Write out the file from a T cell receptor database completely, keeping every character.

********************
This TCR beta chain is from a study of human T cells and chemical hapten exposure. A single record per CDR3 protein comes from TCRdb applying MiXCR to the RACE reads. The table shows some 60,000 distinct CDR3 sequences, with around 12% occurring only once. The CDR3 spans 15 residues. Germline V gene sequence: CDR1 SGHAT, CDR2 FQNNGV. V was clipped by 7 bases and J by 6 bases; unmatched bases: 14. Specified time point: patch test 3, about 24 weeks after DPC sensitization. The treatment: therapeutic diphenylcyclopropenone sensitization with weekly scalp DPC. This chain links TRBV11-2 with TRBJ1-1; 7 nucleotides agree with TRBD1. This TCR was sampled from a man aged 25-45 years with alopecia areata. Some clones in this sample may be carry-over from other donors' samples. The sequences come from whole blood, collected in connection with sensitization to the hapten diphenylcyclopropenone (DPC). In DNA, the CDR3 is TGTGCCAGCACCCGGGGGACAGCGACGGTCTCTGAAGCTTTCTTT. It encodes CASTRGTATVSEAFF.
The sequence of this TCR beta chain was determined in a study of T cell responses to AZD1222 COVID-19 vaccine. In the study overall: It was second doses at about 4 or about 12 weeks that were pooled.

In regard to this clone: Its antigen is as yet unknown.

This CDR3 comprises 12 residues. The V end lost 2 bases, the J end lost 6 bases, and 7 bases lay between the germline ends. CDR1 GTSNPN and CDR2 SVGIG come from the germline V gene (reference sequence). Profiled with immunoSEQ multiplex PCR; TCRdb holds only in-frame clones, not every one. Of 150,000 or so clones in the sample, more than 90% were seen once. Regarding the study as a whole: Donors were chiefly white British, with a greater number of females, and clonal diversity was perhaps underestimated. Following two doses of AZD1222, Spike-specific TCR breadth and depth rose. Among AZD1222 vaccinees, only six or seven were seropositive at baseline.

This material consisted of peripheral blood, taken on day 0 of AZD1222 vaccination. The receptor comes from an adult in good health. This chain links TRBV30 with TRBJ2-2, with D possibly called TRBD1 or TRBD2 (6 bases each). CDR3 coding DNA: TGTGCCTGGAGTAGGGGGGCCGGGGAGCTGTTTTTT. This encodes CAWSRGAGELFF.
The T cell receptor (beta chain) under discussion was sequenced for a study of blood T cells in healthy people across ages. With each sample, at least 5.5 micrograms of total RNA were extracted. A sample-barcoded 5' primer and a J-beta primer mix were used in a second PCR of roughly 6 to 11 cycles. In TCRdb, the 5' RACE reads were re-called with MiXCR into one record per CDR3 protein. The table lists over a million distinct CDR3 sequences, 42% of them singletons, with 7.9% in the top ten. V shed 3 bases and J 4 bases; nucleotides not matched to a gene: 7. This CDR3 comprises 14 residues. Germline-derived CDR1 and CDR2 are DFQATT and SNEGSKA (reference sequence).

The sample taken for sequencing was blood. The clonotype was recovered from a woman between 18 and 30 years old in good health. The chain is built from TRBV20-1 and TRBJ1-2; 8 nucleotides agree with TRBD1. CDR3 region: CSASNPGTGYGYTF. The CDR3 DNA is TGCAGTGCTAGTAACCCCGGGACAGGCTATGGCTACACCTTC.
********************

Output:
This TCR beta chain is from a study of human T cells and chemical hapten exposure. A single record per CDR3 protein comes from TCRdb applying MiXCR to the RACE reads. The table shows some 60,000 distinct CDR3 sequences, with around 12% occurring only once. The CDR3 spans 15 residues. Germline V gene sequence: CDR1 SGHAT, CDR2 FQNNGV. V was clipped by 7 bases and J by 6 bases; unmatched bases: 14. Specified time point: patch test 3, about 24 weeks after DPC sensitization. The treatment: therapeutic diphenylcyclopropenone sensitization with weekly scalp DPC. This chain links TRBV11-2 with TRBJ1-1; 7 nucleotides agree with TRBD1. This TCR was sampled from a man aged 25-45 years with alopecia areata. Some clones in this sample may be carry-over from other donors' samples. The sequences come from whole blood, collected in connection with sensitization to the hapten diphenylcyclopropenone (DPC). In DNA, the CDR3 is TGTGCCAGCACCCGGGGGACAGCGACGGTCTCTGAAGCTTTCTTT. It encodes CASTRGTATVSEAFF.
The sequence of this TCR beta chain was determined in a study of T cell responses to AZD1222 COVID-19 vaccine. In the study overall: It was second doses at about 4 or about 12 weeks that were pooled.

In regard to this clone: Its antigen is as yet unknown.

This CDR3 comprises 12 residues. The V end lost 2 bases, the J end lost 6 bases, and 7 bases lay between the germline ends. CDR1 GTSNPN and CDR2 SVGIG come from the germline V gene (reference sequence). Profiled with immunoSEQ multiplex PCR; TCRdb holds only in-frame clones, not every one. Of 150,000 or so clones in the sample, more than 90% were seen once. Regarding the study as a whole: Donors were chiefly white British, with a greater number of females, and clonal diversity was perhaps underestimated. Following two doses of AZD1222, Spike-specific TCR breadth and depth rose. Among AZD1222 vaccinees, only six or seven were seropositive at baseline.

This material consisted of peripheral blood, taken on day 0 of AZD1222 vaccination. The receptor comes from an adult in good health. This chain links TRBV30 with TRBJ2-2, with D possibly called TRBD1 or TRBD2 (6 bases each). CDR3 coding DNA: TGTGCCTGGAGTAGGGGGGCCGGGGAGCTGTTTTTT. This encodes CAWSRGAGELFF.
The T cell receptor (beta chain) under discussion was sequenced for a study of blood T cells in healthy people across ages. With each sample, at least 5.5 micrograms of total RNA were extracted. A sample-barcoded 5' primer and a J-beta primer mix were used in a second PCR of roughly 6 to 11 cycles. In TCRdb, the 5' RACE reads were re-called with MiXCR into one record per CDR3 protein. The table lists over a million distinct CDR3 sequences, 42% of them singletons, with 7.9% in the top ten. V shed 3 bases and J 4 bases; nucleotides not matched to a gene: 7. This CDR3 comprises 14 residues. Germline-derived CDR1 and CDR2 are DFQATT and SNEGSKA (reference sequence).

The sample taken for sequencing was blood. The clonotype was recovered from a woman between 18 and 30 years old in good health. The chain is built from TRBV20-1 and TRBJ1-2; 8 nucleotides agree with TRBD1. CDR3 region: CSASNPGTGYGYTF. The CDR3 DNA is TGCAGTGCTAGTAACCCCGGGACAGGCTATGGCTACACCTTC.